"[Larry's] taught me so much about respecting one another, musicians listening to one another, and just the sound of his bass -- it's undeniable." - Prince, 1999
"God is love." - 1 John 4:8
That scripture is one of the cornerstones of Prince's musical output (see "Anna Stesia"). It also showed up in the liner notes of GCS's 1976 album, Mirror. Graham wrote a dedication to his father, Larry Graham, Sr., who died that same year. Praying that his father "is a part of the resurrection," he also references Revelation 21:4: "And he will wipe out every tear from their eyes, and death will be no more, neither will mourning nor outcry nor pain be anymore."
Prince arguably alludes to the same scripture in both "Elephants and Flowers" and "7."
|Mirror album, 1976|
Graham Sr. is also pictured in the liner notes. He was a jazz musician, just like Prince's father, John L. Nelson. Both Prince and Larry Graham's mothers were also musicians.
Larry Graham also thanks his wife, Tina, citing Genesis 2:23: "Bone of my bones, flesh of my flesh."
Prince would reference the same scripture in his song, "And God Created Woman."
The cover art for Mirror is a single sheet of reflective foil, seemingly encouraging the listener to examine his or her soul. The album is even more spiritual than Ain't No 'Bout-A-Doubt It. The second track, "Love (Covers a Multitude of Sin)," is taken directly from 1 Peter 4:8: "Above all things, have intense love for one another, because love covers a multitude of sins."
Prince would later employ "Love 4 One Another" as a mantra, website and charity.
"I've worked with other musicians that were great, but they didn't allow me to really have the freedom that I needed to be able to give them all that I could give them. With baby brother [Prince], he allows me the freedom to give all that I can give, and as a result, what we're doing now, when you hear it, you can see that it's coming from the heart, which is why we're touching hearts." - Larry Graham, 1999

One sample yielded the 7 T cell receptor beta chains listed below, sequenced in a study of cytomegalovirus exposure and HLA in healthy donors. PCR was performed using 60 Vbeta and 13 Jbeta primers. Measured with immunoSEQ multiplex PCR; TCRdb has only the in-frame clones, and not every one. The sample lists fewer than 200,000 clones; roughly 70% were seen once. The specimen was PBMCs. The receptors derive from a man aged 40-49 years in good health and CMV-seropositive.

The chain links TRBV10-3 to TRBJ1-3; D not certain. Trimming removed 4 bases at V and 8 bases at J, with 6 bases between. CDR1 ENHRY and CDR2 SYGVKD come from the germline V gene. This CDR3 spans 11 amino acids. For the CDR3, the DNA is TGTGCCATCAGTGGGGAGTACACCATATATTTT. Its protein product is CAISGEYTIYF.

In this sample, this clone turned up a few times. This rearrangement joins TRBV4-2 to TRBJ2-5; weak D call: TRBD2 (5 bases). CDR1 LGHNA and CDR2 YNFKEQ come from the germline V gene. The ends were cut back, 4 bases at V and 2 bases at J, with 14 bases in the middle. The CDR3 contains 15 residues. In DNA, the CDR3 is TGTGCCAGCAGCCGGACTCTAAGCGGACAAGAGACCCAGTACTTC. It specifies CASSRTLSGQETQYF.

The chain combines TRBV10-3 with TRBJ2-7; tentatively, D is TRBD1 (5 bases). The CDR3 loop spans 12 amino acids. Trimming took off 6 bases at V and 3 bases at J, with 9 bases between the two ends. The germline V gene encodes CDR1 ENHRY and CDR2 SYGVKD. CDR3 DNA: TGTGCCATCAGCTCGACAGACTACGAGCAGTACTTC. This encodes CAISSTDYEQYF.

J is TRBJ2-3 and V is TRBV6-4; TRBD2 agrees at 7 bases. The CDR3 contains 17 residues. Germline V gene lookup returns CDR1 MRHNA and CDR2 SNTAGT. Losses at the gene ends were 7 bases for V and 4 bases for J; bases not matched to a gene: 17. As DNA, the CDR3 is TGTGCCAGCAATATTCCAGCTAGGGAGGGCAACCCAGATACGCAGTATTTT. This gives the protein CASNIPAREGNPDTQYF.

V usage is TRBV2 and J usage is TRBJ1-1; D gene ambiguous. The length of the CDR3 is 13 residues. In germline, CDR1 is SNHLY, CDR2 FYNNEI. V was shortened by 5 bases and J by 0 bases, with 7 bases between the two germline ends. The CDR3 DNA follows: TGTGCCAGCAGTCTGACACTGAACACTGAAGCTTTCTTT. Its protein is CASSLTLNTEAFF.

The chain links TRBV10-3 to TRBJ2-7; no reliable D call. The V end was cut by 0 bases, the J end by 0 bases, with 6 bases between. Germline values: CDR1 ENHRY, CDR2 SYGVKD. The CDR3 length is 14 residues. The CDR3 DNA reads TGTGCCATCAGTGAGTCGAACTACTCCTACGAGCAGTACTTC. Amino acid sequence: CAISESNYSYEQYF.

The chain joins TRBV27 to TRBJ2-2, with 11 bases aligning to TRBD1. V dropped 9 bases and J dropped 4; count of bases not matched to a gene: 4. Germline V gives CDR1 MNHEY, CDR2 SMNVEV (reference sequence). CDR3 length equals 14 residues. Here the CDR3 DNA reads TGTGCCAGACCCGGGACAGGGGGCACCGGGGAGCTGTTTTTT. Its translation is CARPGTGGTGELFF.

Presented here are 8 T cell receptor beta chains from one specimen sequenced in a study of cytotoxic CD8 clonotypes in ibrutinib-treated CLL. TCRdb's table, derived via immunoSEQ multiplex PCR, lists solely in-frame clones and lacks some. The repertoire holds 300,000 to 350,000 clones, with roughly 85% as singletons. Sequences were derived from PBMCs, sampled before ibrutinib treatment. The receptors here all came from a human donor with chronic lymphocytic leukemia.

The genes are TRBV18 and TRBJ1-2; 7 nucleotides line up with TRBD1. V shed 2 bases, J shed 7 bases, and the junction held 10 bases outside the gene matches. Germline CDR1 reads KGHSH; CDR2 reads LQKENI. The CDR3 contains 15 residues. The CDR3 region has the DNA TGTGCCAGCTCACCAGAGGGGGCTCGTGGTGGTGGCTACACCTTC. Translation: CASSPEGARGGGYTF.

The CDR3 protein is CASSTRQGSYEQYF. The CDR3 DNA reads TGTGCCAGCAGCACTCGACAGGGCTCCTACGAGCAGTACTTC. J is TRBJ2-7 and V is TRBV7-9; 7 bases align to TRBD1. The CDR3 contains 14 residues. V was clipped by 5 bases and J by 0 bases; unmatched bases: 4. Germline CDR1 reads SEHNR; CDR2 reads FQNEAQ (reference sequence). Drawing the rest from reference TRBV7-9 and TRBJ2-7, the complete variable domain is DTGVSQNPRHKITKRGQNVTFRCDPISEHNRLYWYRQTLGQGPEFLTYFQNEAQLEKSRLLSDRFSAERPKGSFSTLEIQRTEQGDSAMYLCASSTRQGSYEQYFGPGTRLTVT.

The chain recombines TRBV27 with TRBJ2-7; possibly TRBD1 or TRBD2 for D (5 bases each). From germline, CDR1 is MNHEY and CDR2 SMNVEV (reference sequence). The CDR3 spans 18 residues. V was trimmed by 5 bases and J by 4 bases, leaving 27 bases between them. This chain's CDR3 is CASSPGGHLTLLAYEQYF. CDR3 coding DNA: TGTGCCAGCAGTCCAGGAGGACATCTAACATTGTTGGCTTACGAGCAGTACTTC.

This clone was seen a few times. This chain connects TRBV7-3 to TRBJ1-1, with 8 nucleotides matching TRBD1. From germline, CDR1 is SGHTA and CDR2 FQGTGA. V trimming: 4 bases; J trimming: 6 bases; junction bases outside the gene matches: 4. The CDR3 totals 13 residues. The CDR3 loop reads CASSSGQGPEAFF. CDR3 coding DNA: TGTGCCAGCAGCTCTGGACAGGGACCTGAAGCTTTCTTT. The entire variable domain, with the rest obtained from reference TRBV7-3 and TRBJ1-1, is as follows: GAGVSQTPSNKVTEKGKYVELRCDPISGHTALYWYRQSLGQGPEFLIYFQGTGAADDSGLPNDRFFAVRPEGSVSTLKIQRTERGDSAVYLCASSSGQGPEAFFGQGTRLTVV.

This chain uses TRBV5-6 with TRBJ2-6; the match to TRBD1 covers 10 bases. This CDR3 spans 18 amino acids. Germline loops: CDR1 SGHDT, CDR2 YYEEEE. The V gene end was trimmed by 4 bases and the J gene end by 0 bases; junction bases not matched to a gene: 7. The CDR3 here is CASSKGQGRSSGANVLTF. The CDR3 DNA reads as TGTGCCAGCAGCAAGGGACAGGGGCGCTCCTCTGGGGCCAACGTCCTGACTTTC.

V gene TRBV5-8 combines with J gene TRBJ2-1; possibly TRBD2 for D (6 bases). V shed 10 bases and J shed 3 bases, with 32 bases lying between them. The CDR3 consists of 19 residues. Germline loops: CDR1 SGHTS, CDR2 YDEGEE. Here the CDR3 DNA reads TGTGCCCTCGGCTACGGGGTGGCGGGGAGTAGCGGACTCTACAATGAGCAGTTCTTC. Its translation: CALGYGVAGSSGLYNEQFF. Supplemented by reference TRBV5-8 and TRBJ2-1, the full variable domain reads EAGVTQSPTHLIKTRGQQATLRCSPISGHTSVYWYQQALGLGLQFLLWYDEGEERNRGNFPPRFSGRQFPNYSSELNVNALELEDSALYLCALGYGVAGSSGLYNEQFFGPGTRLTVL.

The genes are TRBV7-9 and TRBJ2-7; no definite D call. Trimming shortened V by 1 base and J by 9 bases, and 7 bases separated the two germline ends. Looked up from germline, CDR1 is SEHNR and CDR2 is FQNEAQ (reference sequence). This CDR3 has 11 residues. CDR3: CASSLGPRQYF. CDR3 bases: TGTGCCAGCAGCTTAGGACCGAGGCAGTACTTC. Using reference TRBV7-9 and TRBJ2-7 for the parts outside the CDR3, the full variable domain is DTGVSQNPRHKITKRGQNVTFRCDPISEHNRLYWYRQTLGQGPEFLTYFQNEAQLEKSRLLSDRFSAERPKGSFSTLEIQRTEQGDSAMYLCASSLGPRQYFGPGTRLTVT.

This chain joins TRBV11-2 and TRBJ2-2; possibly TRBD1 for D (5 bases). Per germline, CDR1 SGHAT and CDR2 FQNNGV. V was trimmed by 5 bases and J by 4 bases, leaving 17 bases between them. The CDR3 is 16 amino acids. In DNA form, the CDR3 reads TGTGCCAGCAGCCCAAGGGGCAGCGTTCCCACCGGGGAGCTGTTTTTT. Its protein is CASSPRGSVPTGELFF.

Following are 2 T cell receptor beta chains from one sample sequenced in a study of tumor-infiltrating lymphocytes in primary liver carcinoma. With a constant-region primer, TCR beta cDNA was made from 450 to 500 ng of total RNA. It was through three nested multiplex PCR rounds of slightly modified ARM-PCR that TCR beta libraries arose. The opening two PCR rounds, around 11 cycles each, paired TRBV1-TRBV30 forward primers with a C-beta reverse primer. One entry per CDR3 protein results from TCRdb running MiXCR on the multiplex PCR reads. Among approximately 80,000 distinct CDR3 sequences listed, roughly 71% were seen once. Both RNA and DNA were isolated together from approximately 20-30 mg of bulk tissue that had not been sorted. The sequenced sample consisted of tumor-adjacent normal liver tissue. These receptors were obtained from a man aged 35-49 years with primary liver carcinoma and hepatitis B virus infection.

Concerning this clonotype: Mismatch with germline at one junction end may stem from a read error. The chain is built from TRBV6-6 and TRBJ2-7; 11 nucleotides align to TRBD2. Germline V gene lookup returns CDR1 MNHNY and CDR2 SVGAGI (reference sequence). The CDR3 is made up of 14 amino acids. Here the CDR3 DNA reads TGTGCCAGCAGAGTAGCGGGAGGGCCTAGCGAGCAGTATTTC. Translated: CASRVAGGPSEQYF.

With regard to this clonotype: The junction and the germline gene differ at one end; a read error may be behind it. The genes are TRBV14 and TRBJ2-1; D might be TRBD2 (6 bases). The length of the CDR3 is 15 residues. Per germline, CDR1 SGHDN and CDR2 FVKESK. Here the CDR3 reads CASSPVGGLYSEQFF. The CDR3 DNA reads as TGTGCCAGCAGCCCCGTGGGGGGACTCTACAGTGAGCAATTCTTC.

GCS included more spiritual messages on "Mirror," "Forever" (dedicated to Graham Sr.) and "Save Me," which is a funk and gospel masterpiece, with incredible vocal, horn and string arrangements, as well as extraordinary bass-thumping by Graham. The musical shift at 2:35, featuring a synthesizer solo, is an amazing moment of understated funk. The song is, undoubtedly, the religious center of the album.
"You should open [the Bible] up to Matthew 24," the band members sing. "And take a look for yourself just what you're living for."
That chapter in the book of Matthew describes the end of the world. Verse 21 states, "For then there will be great tribulation such as has not occurred since the world’s beginning until now, no, nor will occur again." Prince would later sing about avoiding "the tribulation" on his song, "Get on the Boat."
Religion aside, these two GCS albums are dope musically, especially Mirror. The funk and musicianship are undeniable. And even Prince's most religious projects, like The Rainbow Children, are still strong musically.
Though Prince and Larry Graham referenced the same Biblical ideas, Prince was often more covert. Unlike his mentor, he rarely called out explicit chapters and verses in his lyrics. Most of the time, you had to dig to find the references. Other times, Prince would take Biblical text and alter individual words, phrases or points of view to fit his narrative. Because he grew up in the church, he'd internalized scripture. One wonders if he was channeling when he was writing, or if he sometimes sat down with the Bible and a pen and paper.
I wish I could ask him.
Finally, thanks to Larry for the music and for inspiring Prince and numerous other musicians. We have to give these icons their flowers now.